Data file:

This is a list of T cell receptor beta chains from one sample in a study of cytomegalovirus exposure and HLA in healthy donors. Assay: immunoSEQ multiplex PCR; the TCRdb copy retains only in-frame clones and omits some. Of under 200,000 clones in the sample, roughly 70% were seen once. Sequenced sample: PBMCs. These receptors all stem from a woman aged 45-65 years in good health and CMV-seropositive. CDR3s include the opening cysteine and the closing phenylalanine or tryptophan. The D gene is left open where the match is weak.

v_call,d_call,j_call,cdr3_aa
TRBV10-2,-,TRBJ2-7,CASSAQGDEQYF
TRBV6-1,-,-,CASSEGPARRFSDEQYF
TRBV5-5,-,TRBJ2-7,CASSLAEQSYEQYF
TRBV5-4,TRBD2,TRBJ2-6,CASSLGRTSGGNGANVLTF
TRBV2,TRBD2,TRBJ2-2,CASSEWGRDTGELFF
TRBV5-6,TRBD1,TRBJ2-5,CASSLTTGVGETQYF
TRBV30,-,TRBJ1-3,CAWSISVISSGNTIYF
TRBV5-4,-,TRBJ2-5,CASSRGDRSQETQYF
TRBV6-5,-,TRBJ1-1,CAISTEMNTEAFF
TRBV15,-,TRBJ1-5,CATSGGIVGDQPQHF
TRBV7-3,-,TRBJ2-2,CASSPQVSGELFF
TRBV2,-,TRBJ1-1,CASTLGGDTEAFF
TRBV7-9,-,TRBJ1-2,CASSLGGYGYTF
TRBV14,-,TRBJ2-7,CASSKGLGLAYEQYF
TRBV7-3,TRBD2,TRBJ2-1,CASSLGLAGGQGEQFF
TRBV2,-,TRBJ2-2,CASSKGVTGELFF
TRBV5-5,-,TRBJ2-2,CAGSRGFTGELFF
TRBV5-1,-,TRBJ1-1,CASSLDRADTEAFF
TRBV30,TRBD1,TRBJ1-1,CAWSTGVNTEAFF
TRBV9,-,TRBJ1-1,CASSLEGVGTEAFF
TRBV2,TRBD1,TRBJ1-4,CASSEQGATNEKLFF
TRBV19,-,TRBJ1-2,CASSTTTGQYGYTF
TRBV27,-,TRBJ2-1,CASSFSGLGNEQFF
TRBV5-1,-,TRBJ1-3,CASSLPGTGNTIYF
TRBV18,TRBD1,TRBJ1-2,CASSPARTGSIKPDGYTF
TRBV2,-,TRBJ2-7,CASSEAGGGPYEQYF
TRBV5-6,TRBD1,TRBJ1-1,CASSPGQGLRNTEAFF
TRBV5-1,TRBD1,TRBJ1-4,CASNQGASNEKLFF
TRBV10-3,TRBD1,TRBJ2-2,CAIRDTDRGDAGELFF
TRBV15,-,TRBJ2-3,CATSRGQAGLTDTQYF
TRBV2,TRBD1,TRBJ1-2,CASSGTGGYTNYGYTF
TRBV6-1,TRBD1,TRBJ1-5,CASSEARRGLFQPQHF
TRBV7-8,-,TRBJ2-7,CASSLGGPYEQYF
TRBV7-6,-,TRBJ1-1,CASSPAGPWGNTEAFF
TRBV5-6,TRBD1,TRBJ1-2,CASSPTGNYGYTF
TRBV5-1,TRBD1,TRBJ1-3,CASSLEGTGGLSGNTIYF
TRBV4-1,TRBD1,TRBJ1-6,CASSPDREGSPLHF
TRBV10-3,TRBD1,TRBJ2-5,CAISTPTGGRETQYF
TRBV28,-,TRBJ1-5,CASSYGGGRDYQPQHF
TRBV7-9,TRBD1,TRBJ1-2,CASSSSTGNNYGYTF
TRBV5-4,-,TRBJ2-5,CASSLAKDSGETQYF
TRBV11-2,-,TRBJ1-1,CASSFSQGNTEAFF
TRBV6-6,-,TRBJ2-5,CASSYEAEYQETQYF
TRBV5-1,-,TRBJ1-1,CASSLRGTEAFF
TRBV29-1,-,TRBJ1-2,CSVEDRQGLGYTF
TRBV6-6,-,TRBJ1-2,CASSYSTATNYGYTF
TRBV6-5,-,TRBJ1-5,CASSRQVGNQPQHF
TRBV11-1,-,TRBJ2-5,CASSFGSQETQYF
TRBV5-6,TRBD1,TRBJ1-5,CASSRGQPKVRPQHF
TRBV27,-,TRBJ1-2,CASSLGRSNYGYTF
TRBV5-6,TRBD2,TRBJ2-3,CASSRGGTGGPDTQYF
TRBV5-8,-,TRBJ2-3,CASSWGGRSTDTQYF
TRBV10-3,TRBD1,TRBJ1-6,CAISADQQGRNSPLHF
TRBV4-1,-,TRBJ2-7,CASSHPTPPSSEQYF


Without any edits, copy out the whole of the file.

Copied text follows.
This is a list of T cell receptor beta chains from one sample in a study of cytomegalovirus exposure and HLA in healthy donors. Assay: immunoSEQ multiplex PCR; the TCRdb copy retains only in-frame clones and omits some. Of under 200,000 clones in the sample, roughly 70% were seen once. Sequenced sample: PBMCs. These receptors all stem from a woman aged 45-65 years in good health and CMV-seropositive. CDR3s include the opening cysteine and the closing phenylalanine or tryptophan. The D gene is left open where the match is weak.

v_call,d_call,j_call,cdr3_aa
TRBV10-2,-,TRBJ2-7,CASSAQGDEQYF
TRBV6-1,-,-,CASSEGPARRFSDEQYF
TRBV5-5,-,TRBJ2-7,CASSLAEQSYEQYF
TRBV5-4,TRBD2,TRBJ2-6,CASSLGRTSGGNGANVLTF
TRBV2,TRBD2,TRBJ2-2,CASSEWGRDTGELFF
TRBV5-6,TRBD1,TRBJ2-5,CASSLTTGVGETQYF
TRBV30,-,TRBJ1-3,CAWSISVISSGNTIYF
TRBV5-4,-,TRBJ2-5,CASSRGDRSQETQYF
TRBV6-5,-,TRBJ1-1,CAISTEMNTEAFF
TRBV15,-,TRBJ1-5,CATSGGIVGDQPQHF
TRBV7-3,-,TRBJ2-2,CASSPQVSGELFF
TRBV2,-,TRBJ1-1,CASTLGGDTEAFF
TRBV7-9,-,TRBJ1-2,CASSLGGYGYTF
TRBV14,-,TRBJ2-7,CASSKGLGLAYEQYF
TRBV7-3,TRBD2,TRBJ2-1,CASSLGLAGGQGEQFF
TRBV2,-,TRBJ2-2,CASSKGVTGELFF
TRBV5-5,-,TRBJ2-2,CAGSRGFTGELFF
TRBV5-1,-,TRBJ1-1,CASSLDRADTEAFF
TRBV30,TRBD1,TRBJ1-1,CAWSTGVNTEAFF
TRBV9,-,TRBJ1-1,CASSLEGVGTEAFF
TRBV2,TRBD1,TRBJ1-4,CASSEQGATNEKLFF
TRBV19,-,TRBJ1-2,CASSTTTGQYGYTF
TRBV27,-,TRBJ2-1,CASSFSGLGNEQFF
TRBV5-1,-,TRBJ1-3,CASSLPGTGNTIYF
TRBV18,TRBD1,TRBJ1-2,CASSPARTGSIKPDGYTF
TRBV2,-,TRBJ2-7,CASSEAGGGPYEQYF
TRBV5-6,TRBD1,TRBJ1-1,CASSPGQGLRNTEAFF
TRBV5-1,TRBD1,TRBJ1-4,CASNQGASNEKLFF
TRBV10-3,TRBD1,TRBJ2-2,CAIRDTDRGDAGELFF
TRBV15,-,TRBJ2-3,CATSRGQAGLTDTQYF
TRBV2,TRBD1,TRBJ1-2,CASSGTGGYTNYGYTF
TRBV6-1,TRBD1,TRBJ1-5,CASSEARRGLFQPQHF
TRBV7-8,-,TRBJ2-7,CASSLGGPYEQYF
TRBV7-6,-,TRBJ1-1,CASSPAGPWGNTEAFF
TRBV5-6,TRBD1,TRBJ1-2,CASSPTGNYGYTF
TRBV5-1,TRBD1,TRBJ1-3,CASSLEGTGGLSGNTIYF
TRBV4-1,TRBD1,TRBJ1-6,CASSPDREGSPLHF
TRBV10-3,TRBD1,TRBJ2-5,CAISTPTGGRETQYF
TRBV28,-,TRBJ1-5,CASSYGGGRDYQPQHF
TRBV7-9,TRBD1,TRBJ1-2,CASSSSTGNNYGYTF
TRBV5-4,-,TRBJ2-5,CASSLAKDSGETQYF
TRBV11-2,-,TRBJ1-1,CASSFSQGNTEAFF
TRBV6-6,-,TRBJ2-5,CASSYEAEYQETQYF
TRBV5-1,-,TRBJ1-1,CASSLRGTEAFF
TRBV29-1,-,TRBJ1-2,CSVEDRQGLGYTF
TRBV6-6,-,TRBJ1-2,CASSYSTATNYGYTF
TRBV6-5,-,TRBJ1-5,CASSRQVGNQPQHF
TRBV11-1,-,TRBJ2-5,CASSFGSQETQYF
TRBV5-6,TRBD1,TRBJ1-5,CASSRGQPKVRPQHF
TRBV27,-,TRBJ1-2,CASSLGRSNYGYTF
TRBV5-6,TRBD2,TRBJ2-3,CASSRGGTGGPDTQYF
TRBV5-8,-,TRBJ2-3,CASSWGGRSTDTQYF
TRBV10-3,TRBD1,TRBJ1-6,CAISADQQGRNSPLHF
TRBV4-1,-,TRBJ2-7,CASSHPTPPSSEQYF